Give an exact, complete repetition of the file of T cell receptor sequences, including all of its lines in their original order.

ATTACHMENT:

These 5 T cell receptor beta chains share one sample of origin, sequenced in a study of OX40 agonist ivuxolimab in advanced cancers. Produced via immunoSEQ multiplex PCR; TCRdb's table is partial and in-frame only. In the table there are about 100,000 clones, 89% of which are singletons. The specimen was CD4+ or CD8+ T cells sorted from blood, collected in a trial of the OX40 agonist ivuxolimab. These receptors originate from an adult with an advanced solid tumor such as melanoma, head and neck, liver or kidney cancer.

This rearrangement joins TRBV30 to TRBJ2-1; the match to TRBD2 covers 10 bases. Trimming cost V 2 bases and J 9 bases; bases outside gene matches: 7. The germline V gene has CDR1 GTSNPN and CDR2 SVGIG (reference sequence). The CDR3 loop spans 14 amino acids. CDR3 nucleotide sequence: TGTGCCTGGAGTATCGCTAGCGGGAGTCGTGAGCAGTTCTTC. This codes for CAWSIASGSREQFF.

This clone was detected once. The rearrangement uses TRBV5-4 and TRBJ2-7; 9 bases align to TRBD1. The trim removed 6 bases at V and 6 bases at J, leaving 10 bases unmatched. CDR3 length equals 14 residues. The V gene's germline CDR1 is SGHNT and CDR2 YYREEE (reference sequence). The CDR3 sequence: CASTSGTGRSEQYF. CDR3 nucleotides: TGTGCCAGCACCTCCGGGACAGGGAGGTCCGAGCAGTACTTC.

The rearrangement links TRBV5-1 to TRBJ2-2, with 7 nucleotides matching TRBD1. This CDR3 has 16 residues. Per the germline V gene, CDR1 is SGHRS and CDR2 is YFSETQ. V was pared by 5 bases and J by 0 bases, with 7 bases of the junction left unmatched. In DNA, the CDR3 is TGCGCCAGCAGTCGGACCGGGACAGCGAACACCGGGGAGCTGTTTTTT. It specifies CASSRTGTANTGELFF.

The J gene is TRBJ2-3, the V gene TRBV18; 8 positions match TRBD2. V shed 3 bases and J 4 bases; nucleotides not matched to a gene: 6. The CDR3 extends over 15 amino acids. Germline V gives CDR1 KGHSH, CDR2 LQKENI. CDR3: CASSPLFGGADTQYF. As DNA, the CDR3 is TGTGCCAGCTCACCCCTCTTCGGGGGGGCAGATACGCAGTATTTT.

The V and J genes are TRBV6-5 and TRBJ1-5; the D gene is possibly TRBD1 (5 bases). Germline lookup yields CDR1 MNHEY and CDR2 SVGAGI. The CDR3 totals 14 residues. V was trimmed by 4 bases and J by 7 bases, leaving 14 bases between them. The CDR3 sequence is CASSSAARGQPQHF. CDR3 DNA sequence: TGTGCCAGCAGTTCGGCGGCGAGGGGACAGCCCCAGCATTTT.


These 5 T cell receptor beta chains share one sample of origin, sequenced in a study of OX40 agonist ivuxolimab in advanced cancers. Produced via immunoSEQ multiplex PCR; TCRdb's table is partial and in-frame only. In the table there are about 100,000 clones, 89% of which are singletons. The specimen was CD4+ or CD8+ T cells sorted from blood, collected in a trial of the OX40 agonist ivuxolimab. These receptors originate from an adult with an advanced solid tumor such as melanoma, head and neck, liver or kidney cancer.

This rearrangement joins TRBV30 to TRBJ2-1; the match to TRBD2 covers 10 bases. Trimming cost V 2 bases and J 9 bases; bases outside gene matches: 7. The germline V gene has CDR1 GTSNPN and CDR2 SVGIG (reference sequence). The CDR3 loop spans 14 amino acids. CDR3 nucleotide sequence: TGTGCCTGGAGTATCGCTAGCGGGAGTCGTGAGCAGTTCTTC. This codes for CAWSIASGSREQFF.

This clone was detected once. The rearrangement uses TRBV5-4 and TRBJ2-7; 9 bases align to TRBD1. The trim removed 6 bases at V and 6 bases at J, leaving 10 bases unmatched. CDR3 length equals 14 residues. The V gene's germline CDR1 is SGHNT and CDR2 YYREEE (reference sequence). The CDR3 sequence: CASTSGTGRSEQYF. CDR3 nucleotides: TGTGCCAGCACCTCCGGGACAGGGAGGTCCGAGCAGTACTTC.

The rearrangement links TRBV5-1 to TRBJ2-2, with 7 nucleotides matching TRBD1. This CDR3 has 16 residues. Per the germline V gene, CDR1 is SGHRS and CDR2 is YFSETQ. V was pared by 5 bases and J by 0 bases, with 7 bases of the junction left unmatched. In DNA, the CDR3 is TGCGCCAGCAGTCGGACCGGGACAGCGAACACCGGGGAGCTGTTTTTT. It specifies CASSRTGTANTGELFF.

The J gene is TRBJ2-3, the V gene TRBV18; 8 positions match TRBD2. V shed 3 bases and J 4 bases; nucleotides not matched to a gene: 6. The CDR3 extends over 15 amino acids. Germline V gives CDR1 KGHSH, CDR2 LQKENI. CDR3: CASSPLFGGADTQYF. As DNA, the CDR3 is TGTGCCAGCTCACCCCTCTTCGGGGGGGCAGATACGCAGTATTTT.

The V and J genes are TRBV6-5 and TRBJ1-5; the D gene is possibly TRBD1 (5 bases). Germline lookup yields CDR1 MNHEY and CDR2 SVGAGI. The CDR3 totals 14 residues. V was trimmed by 4 bases and J by 7 bases, leaving 14 bases between them. The CDR3 sequence is CASSSAARGQPQHF. CDR3 DNA sequence: TGTGCCAGCAGTTCGGCGGCGAGGGGACAGCCCCAGCATTTT.